I've been frustrated of late with high failure rates in my Raku firing. Raku is- of course, a process laden with thermal shock and awe. Pieces do break. I've walked away from the kiln cursing like a sailor on more than one occasion.
However, I've been firing some fairly complex forms lately (lanterns, fountain components, etc.)... and the shatter rate has approached 50%.
The problem- this particular form doesn't cool at a uniform rate. I've taken these out of the kiln, and the edges cool practically to the touch point, while the interior glows like Smaug's lair.
However, many of these have shattered with chunks lost in the kiln (see repair job below)... and I certainly can't sell water features with gaping cracks in the form.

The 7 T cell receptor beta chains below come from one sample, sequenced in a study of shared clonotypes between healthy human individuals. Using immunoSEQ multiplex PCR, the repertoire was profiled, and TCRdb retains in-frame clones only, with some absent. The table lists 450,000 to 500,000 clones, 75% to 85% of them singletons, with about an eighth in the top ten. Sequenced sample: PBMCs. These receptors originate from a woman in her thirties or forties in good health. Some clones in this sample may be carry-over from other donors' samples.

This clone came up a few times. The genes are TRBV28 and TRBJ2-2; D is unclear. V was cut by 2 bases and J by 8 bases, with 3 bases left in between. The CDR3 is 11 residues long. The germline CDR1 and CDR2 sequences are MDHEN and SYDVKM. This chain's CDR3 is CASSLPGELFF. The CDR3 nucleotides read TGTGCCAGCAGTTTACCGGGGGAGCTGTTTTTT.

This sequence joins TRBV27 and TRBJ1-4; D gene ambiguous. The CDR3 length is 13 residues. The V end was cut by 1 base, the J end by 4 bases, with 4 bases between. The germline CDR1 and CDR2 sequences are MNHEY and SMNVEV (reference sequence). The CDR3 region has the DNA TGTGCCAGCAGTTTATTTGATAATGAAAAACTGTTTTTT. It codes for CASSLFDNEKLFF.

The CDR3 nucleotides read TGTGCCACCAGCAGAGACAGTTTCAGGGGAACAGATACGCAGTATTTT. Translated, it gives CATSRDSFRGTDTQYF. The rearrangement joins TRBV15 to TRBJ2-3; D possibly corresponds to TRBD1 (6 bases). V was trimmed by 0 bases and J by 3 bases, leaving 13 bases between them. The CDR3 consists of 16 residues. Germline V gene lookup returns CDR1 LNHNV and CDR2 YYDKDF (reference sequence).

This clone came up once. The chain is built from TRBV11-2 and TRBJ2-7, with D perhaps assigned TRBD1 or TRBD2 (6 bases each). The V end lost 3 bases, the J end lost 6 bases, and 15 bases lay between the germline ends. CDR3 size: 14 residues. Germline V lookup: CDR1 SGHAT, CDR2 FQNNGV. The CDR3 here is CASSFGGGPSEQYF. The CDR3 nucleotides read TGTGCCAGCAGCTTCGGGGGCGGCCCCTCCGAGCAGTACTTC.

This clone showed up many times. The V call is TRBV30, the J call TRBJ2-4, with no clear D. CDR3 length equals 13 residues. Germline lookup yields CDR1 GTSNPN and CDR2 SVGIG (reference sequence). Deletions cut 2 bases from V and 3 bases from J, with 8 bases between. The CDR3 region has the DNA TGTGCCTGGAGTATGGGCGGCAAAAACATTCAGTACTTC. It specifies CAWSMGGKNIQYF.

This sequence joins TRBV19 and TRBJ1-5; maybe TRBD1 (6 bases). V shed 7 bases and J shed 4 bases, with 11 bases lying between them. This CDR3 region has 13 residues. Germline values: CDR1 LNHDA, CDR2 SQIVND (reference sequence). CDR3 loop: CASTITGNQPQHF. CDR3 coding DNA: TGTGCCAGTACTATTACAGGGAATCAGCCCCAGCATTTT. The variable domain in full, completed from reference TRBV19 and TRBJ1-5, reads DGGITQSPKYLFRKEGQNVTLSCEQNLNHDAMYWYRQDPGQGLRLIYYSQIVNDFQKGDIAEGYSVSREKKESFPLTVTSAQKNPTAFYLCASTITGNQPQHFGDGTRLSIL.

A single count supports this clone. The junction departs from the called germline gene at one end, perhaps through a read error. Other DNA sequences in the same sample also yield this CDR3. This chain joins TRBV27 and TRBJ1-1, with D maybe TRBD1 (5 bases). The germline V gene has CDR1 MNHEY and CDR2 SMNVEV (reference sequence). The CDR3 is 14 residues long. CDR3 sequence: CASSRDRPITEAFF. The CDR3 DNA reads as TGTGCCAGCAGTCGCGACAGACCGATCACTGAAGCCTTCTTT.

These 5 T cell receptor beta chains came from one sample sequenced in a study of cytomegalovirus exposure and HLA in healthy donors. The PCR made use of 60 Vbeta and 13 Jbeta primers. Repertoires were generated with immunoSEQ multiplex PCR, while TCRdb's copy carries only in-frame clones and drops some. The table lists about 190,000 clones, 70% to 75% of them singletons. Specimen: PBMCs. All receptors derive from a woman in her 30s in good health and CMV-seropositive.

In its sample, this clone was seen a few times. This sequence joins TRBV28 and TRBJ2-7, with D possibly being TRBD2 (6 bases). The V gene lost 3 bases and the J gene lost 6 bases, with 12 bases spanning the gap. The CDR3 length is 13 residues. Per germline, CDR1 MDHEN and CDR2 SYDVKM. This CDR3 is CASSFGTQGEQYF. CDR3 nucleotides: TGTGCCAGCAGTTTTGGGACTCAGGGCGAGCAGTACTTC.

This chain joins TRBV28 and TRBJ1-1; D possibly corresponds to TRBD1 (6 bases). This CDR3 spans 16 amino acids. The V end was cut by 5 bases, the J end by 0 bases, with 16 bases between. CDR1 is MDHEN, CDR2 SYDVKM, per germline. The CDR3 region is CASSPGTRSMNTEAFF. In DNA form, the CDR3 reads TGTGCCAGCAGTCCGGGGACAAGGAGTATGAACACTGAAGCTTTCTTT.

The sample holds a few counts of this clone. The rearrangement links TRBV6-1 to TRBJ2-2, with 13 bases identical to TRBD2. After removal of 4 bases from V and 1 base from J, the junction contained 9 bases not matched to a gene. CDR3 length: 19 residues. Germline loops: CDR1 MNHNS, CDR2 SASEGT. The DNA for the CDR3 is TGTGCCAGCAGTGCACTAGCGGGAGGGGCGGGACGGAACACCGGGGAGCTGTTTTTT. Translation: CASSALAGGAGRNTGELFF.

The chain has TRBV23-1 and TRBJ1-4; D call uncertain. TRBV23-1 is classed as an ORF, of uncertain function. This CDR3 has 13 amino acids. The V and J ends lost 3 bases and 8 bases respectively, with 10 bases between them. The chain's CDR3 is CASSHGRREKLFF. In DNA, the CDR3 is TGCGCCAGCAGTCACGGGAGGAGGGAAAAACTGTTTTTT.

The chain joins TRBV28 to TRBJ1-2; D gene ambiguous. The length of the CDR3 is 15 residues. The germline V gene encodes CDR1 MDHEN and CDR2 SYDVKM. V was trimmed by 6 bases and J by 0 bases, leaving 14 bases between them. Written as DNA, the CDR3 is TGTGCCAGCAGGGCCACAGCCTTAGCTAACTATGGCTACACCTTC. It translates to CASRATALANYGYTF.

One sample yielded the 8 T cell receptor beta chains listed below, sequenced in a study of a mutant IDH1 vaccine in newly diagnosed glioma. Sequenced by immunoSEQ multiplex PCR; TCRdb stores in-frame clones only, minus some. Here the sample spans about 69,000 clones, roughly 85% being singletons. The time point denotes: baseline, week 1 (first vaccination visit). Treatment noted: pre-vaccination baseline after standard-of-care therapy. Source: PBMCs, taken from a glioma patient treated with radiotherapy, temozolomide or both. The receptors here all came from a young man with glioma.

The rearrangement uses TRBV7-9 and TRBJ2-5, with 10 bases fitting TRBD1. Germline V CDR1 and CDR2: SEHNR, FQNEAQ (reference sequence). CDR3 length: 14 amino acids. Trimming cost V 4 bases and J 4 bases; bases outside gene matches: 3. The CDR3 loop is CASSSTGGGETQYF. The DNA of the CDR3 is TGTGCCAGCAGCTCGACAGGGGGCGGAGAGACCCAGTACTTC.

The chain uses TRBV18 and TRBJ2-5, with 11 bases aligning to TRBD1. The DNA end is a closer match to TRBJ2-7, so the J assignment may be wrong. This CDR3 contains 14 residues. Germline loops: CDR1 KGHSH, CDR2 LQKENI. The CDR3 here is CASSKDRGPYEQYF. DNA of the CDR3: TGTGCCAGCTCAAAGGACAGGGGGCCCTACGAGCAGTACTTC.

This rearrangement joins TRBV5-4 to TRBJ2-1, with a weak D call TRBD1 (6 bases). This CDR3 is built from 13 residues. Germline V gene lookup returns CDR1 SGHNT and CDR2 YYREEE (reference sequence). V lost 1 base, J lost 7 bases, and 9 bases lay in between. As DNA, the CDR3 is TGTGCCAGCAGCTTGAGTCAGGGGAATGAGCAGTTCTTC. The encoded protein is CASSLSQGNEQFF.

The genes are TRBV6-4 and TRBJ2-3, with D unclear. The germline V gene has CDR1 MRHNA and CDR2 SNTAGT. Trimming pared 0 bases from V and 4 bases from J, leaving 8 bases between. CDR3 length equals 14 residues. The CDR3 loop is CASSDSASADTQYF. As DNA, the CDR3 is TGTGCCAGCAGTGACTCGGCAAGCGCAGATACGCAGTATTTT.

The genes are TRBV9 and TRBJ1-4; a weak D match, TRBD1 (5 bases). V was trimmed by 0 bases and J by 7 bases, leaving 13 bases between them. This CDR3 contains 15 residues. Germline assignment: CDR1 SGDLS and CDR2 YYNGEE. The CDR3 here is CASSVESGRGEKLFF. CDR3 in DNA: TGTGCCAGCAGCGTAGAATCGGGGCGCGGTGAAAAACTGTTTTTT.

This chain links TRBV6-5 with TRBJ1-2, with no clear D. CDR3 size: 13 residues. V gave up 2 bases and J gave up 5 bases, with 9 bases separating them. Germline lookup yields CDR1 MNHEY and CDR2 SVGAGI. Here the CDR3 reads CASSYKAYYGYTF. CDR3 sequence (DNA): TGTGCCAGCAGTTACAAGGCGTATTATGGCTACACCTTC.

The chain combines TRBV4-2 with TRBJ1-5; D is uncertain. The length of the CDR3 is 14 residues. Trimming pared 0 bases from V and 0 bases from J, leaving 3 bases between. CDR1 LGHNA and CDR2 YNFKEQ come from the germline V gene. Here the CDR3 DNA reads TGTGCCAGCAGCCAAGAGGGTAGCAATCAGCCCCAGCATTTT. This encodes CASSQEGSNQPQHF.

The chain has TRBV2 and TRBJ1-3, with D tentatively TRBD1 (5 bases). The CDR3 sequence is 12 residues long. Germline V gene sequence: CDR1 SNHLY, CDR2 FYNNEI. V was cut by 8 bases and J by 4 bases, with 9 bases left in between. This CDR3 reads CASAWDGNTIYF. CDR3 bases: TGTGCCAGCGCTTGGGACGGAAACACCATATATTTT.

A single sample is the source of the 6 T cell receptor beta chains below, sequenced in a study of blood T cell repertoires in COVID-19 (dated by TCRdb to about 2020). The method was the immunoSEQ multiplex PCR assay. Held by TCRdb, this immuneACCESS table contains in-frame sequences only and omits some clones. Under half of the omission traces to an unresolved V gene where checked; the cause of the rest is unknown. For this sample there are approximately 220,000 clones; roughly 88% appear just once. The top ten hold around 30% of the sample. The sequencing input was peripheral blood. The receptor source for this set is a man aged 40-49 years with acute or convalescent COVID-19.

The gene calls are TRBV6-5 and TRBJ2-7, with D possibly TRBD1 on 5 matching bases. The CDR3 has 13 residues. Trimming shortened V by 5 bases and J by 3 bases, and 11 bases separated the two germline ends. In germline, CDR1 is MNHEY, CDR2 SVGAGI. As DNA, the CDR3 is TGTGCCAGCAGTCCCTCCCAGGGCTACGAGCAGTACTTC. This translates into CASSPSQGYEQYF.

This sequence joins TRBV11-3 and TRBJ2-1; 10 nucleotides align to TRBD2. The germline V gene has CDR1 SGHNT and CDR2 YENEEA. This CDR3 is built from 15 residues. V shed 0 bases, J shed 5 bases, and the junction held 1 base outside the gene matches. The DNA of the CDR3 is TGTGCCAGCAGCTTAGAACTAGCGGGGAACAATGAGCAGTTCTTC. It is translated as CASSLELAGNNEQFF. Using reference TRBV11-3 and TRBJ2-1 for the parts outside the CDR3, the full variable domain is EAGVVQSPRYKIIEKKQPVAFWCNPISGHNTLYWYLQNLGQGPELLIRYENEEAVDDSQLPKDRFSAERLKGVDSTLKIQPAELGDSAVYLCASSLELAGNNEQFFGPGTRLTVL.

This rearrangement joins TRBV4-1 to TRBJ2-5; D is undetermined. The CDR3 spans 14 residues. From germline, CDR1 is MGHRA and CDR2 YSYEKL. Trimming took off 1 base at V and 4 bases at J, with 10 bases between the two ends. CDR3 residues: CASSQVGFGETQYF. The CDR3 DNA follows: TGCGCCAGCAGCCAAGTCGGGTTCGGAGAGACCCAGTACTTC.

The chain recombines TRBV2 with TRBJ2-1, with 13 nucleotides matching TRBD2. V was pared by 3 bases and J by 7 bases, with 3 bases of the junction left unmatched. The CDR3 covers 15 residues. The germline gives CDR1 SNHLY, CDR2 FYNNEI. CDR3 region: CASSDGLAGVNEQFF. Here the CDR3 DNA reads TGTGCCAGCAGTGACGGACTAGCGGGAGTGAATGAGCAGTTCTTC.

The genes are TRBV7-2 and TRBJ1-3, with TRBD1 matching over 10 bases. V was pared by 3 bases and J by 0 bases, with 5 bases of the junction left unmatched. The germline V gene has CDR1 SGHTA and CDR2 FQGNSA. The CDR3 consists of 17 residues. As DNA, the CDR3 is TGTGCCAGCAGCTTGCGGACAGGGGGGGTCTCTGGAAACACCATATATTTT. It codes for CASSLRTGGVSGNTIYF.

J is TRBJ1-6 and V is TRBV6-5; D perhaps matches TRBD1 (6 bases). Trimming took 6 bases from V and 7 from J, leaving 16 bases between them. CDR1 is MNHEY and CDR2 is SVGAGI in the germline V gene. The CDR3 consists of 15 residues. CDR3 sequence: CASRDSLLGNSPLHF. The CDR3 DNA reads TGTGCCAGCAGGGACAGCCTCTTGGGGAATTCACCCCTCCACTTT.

So- I spent the past month experimenting with sagger firing. A sagger is a closed vessel that creates it's own atmosphere. You can fill them with combustible materials. The 'real' sagger experts often fill their saggers with everything from fertilizer to copper wire, all of which leaves a scrim of wildly unpredictable color on the surface.
My main goals in trying sagger firing were 1) to obtain Raku-like glaze results in a 'gentler' atmosphere, and 2) to 'smoke' my pottery without doing a post-fire reduction step. In particular, I needed the lines on my carvings to blacken.
It's worth noting that my Raky glazes came out looking nothing like they usually do. The grey glaze- usually white crackle. The coppery-looking glaze on the base- usually turquoise.
There's manifestly a heavy reduction atmosphere in the kiln... and my standard glazes are way off the reservation.
So- I don't think I'll be doing any sagger firing as a Raku surrogate.